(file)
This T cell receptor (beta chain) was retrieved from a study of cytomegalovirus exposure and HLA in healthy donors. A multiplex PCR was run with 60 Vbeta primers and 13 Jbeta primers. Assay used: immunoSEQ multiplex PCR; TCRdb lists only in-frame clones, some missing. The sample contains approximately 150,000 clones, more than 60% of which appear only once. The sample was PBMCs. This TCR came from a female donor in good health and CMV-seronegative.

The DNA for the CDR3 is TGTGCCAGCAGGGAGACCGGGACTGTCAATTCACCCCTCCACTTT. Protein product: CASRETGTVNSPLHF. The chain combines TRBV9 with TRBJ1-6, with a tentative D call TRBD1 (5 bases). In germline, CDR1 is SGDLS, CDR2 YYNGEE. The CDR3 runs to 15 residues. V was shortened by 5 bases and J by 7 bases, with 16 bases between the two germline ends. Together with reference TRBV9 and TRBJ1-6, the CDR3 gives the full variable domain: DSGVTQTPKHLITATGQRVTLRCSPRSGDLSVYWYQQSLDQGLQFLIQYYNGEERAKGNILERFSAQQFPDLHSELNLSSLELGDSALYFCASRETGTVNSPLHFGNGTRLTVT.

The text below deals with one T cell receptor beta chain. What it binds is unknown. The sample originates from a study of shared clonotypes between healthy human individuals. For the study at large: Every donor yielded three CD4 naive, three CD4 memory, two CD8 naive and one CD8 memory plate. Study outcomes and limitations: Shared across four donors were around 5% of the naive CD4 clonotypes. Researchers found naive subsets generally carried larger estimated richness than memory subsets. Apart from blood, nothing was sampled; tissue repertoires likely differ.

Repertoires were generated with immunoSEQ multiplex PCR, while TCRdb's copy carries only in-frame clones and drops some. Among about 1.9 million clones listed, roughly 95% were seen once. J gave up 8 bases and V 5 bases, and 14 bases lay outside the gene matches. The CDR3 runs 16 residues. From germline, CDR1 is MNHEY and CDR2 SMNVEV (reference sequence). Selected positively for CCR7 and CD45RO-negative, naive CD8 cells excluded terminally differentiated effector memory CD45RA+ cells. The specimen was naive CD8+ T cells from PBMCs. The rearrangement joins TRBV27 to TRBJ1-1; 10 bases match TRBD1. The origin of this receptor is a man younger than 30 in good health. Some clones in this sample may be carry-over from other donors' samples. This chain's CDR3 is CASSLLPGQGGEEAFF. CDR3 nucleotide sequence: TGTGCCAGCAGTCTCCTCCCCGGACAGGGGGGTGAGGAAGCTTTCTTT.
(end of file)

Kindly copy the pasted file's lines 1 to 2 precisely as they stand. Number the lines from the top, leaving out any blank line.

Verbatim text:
This T cell receptor (beta chain) was retrieved from a study of cytomegalovirus exposure and HLA in healthy donors. A multiplex PCR was run with 60 Vbeta primers and 13 Jbeta primers. Assay used: immunoSEQ multiplex PCR; TCRdb lists only in-frame clones, some missing. The sample contains approximately 150,000 clones, more than 60% of which appear only once. The sample was PBMCs. This TCR came from a female donor in good health and CMV-seronegative.

The DNA for the CDR3 is TGTGCCAGCAGGGAGACCGGGACTGTCAATTCACCCCTCCACTTT. Protein product: CASRETGTVNSPLHF. The chain combines TRBV9 with TRBJ1-6, with a tentative D call TRBD1 (5 bases). In germline, CDR1 is SGDLS, CDR2 YYNGEE. The CDR3 runs to 15 residues. V was shortened by 5 bases and J by 7 bases, with 16 bases between the two germline ends. Together with reference TRBV9 and TRBJ1-6, the CDR3 gives the full variable domain: DSGVTQTPKHLITATGQRVTLRCSPRSGDLSVYWYQQSLDQGLQFLIQYYNGEERAKGNILERFSAQQFPDLHSELNLSSLELGDSALYFCASRETGTVNSPLHFGNGTRLTVT.